OK, so with the Senate split evenly at 50/50, Democrats and Republicans, Mitch McConnell and Chuck Schumer have been locked in a power struggle over the control of the Senate and the Senate rules. Long story short, Mitch McConnell recently won a major victory in that battle when at least two Democratic Senators stated unequivocally that they would not support ending cloture and the filibuster in the Senate. So, this kind of dashes the hopes of all of those very passionate people that wanted to get their legislative agenda and goals pushed through.

But how the hell does Merrick Garland figure into all of this you might ask? OK, let’s see if we can succinctly explain all that in a rational way. You see, to those rather vocal and passionate Democrats, Mitch McConnell’s insistence in preserving the filibuster is utter hypocrisy. The reason is that Mitch McConnell used the “nuclear option” to get, what many view to be conservative, Justices Neil Gorsuch, Brett Kavanaugh and Amy Coney Barret confirmed to the Supreme Court. Mitch McConnell changed the Senate rules to eliminate cloture and thus the filibuster for Supreme Court nominees, allowing a simple majority vote to confirm Neil Gorsuch. This pissed certain parties off to no end, namely those rather vocal and passionate Democrats. And this is how Merrick Garland comes into the picture. Mitch McConnell and the Republican controlled Senate at the time famously refused to hold a confirmation hearing for Merrick Garland, former President Obama’s pick for the Supreme Court. This also pissed off those rather vocal and passionate Democrats off to no end.

Now, the evidence seems pretty clear. To any objective observer, Mitch McConnell is clearly a hypocrite, the bad guy and to blame for all of the drama over the current Senate rules regarding cloture and the filibuster. Mitch McConnell didn’t allow a vote on Merrick Garland and then turns around and goes nuclear to confirm Gorsuch, Kavanaugh and Coney Barret. And that is exactly what we here at The Objective Observer would be saying except, oh yes there is an except, except that this is not the entire story. Wait…there’s more!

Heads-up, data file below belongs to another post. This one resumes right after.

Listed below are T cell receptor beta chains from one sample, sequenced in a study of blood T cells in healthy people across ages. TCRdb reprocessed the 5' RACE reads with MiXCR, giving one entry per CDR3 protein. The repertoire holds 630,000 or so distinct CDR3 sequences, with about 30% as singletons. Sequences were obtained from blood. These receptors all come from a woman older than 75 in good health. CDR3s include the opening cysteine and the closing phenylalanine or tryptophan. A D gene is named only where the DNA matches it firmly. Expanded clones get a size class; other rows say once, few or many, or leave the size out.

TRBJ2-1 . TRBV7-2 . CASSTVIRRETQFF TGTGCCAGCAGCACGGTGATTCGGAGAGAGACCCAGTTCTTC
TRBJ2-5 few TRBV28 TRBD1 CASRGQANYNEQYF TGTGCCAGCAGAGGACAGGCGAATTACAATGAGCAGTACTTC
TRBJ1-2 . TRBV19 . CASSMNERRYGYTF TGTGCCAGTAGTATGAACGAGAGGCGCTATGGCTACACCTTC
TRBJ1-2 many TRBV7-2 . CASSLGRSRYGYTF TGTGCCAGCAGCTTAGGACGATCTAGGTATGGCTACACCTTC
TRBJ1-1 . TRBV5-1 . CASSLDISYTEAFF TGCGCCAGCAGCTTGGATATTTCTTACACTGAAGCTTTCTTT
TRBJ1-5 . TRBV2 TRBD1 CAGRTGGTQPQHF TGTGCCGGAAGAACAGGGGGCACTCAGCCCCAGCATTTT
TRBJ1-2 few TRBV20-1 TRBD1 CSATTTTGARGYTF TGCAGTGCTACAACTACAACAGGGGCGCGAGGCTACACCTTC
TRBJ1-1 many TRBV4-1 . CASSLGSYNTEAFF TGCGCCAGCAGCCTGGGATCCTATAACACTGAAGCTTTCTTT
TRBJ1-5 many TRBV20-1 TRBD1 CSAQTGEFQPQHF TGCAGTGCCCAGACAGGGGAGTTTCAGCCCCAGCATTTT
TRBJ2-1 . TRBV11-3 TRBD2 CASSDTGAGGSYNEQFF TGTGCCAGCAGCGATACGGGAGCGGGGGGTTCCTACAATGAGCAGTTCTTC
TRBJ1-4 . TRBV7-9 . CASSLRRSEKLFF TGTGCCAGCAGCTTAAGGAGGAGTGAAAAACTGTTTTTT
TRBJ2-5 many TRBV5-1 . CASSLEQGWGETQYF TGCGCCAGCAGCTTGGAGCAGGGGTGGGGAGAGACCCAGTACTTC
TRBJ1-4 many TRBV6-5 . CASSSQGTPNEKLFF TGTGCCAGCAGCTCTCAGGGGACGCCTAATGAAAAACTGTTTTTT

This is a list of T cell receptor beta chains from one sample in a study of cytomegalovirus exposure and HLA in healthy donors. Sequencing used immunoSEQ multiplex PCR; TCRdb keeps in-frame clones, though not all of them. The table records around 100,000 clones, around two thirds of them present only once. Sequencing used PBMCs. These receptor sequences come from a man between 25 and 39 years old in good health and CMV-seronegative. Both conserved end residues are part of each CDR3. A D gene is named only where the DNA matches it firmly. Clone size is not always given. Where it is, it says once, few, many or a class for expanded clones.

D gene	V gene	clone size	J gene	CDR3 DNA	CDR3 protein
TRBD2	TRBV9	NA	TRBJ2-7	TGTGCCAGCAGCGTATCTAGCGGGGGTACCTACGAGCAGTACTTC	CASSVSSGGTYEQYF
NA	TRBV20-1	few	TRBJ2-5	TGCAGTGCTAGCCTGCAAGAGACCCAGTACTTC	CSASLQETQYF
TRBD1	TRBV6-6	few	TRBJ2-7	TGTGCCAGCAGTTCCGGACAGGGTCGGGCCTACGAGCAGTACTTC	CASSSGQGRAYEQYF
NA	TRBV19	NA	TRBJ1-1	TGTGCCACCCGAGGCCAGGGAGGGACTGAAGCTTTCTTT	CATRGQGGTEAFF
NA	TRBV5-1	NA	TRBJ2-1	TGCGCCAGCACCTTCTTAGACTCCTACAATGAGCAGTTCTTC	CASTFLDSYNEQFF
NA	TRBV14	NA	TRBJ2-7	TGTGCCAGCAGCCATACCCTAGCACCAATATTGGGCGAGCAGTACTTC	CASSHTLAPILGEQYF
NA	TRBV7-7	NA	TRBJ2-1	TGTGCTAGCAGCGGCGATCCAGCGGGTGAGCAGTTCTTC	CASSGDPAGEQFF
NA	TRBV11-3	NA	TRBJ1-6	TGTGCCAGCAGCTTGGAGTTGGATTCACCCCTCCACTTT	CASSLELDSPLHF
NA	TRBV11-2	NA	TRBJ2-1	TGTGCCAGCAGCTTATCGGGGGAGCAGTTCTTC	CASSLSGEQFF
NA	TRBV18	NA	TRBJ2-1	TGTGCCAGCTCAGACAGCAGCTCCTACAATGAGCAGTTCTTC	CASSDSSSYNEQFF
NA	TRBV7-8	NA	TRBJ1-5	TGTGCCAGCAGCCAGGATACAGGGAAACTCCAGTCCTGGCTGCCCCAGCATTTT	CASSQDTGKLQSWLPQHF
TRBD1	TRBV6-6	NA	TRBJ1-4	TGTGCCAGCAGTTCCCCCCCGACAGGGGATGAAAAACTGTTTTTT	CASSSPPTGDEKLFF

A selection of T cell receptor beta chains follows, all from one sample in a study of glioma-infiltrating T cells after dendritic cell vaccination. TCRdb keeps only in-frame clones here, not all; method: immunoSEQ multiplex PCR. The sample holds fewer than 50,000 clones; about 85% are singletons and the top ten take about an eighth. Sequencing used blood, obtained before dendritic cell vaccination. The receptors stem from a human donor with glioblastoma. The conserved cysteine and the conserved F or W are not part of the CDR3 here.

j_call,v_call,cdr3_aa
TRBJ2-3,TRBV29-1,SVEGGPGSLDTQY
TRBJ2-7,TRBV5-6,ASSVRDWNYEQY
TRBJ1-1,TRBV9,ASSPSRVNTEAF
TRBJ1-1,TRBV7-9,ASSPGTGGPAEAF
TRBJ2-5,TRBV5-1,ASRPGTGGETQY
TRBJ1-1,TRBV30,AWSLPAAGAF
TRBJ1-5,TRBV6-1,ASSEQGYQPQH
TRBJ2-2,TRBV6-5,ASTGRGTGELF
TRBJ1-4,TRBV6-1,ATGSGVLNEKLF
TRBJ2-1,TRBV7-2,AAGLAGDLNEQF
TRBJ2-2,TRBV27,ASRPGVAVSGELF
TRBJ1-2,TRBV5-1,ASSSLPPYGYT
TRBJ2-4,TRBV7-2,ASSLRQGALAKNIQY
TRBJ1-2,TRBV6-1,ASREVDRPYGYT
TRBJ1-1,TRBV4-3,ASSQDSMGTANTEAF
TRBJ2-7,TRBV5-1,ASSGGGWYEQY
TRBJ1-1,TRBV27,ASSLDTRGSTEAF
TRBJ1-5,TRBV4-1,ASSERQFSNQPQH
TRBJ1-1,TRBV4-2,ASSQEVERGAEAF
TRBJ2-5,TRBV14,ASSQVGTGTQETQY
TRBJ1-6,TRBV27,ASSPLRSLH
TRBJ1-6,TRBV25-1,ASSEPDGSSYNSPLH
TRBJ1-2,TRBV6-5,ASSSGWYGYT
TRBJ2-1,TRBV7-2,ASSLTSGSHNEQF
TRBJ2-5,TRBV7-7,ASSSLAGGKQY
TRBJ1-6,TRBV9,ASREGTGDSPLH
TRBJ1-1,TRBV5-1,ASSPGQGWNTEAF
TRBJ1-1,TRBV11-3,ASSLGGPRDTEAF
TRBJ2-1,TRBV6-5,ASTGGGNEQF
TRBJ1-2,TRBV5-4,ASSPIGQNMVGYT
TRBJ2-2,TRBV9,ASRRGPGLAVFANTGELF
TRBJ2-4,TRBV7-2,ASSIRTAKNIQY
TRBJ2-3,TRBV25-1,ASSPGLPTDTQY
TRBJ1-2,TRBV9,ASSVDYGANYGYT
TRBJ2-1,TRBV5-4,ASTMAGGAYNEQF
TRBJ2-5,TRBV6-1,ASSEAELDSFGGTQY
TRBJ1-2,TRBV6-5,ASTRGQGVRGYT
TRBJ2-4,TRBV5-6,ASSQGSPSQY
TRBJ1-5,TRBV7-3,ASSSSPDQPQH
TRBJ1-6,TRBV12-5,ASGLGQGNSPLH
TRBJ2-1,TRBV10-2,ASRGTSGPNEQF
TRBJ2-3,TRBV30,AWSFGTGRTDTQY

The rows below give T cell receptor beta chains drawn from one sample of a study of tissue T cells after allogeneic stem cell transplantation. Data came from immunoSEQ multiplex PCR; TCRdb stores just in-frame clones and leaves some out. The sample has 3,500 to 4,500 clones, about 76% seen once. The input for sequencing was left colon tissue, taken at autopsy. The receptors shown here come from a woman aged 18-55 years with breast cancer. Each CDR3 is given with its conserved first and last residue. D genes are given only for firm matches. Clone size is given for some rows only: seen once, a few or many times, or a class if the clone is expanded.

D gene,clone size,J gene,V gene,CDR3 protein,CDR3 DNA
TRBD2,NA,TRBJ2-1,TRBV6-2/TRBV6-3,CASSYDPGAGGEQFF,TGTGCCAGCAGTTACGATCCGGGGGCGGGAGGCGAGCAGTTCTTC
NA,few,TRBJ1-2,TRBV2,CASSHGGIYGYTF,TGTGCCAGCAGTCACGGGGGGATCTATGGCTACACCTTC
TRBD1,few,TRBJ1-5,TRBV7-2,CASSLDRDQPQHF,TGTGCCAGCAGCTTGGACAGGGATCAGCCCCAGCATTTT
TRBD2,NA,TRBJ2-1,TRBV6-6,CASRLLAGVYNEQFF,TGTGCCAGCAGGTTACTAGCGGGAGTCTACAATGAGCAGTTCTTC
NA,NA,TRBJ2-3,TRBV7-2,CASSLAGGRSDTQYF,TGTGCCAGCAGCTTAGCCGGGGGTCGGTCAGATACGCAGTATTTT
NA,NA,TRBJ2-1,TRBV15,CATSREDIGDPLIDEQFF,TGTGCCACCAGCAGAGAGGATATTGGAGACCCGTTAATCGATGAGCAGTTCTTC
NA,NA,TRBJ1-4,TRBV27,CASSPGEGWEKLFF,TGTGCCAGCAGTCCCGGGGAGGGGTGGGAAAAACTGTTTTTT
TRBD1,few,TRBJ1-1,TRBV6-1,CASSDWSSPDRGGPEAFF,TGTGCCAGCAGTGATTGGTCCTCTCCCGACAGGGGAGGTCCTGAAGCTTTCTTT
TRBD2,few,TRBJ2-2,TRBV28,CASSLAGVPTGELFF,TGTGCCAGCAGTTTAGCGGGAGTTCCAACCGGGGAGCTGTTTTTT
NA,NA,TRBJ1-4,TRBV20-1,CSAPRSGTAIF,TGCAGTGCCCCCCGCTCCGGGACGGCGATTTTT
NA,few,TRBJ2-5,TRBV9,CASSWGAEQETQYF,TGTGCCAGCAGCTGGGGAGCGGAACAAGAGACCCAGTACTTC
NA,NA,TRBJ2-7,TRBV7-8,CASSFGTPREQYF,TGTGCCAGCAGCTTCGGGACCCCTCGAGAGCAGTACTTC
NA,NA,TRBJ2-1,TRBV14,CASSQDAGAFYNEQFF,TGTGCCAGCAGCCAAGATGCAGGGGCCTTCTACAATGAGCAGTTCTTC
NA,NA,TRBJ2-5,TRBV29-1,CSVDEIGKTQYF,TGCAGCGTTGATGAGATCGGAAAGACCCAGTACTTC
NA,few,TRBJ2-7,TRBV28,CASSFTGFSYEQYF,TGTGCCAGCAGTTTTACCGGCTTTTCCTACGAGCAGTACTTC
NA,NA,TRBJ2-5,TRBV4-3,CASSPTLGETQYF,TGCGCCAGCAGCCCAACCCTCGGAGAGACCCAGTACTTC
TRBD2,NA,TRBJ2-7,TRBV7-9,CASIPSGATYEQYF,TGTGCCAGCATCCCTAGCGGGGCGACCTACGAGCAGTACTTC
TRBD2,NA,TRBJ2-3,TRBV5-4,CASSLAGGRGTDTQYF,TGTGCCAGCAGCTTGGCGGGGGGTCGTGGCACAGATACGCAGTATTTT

You see, it was actually then Senate majority leader and Democrat Harry Reid who in 2013 first invoked the nuclear option, changing the rules so that only a simple majority was required in order to confirm cabinet positions and federal court judges. At the time, Republicans warned Democrats that this would come back to bite them in the ass. And so it has. But, vocal and passionate people tend to ignore and forget small little facts like that.

Looking at this objectively, everybody is in the wrong here. We don’t agree with what Harry Reid did and we don’t agree with what Mitch McConnell did. But who is ultimately to blame for all of this? Is it Democrats? Is it Republicans? Mitch McConnell? Harry Reid? Hell, if we go back far enough to 1806, we could even blame Aaron Burr, a Democratic-Republican; oh the irony, who suggested the original Senate rules change that ended up allowing the filibuster.

Luckily the true and proper villain in all of this is rather obvious if you really think about it. And that villain is…


That’s right, Georgia. You see, it is these Georgia yahoos that, despite all odds, gave us this 50/50 split in the Senate by electing both Georgia Democratic candidates to the Senate in a special election. Note that the probability of this was only 25%. If either one of the Georgia Republican candidates for the Senate or both of the Republican candidates for the Senate had been elected, we wouldn’t be in this mess to begin with. So, in conclusion, let’s stop this incessant partisan squabbling and bickering and just all agree to mad hate on Georgia because, ultimately, they’re the idiots that created this whole mess in the first place…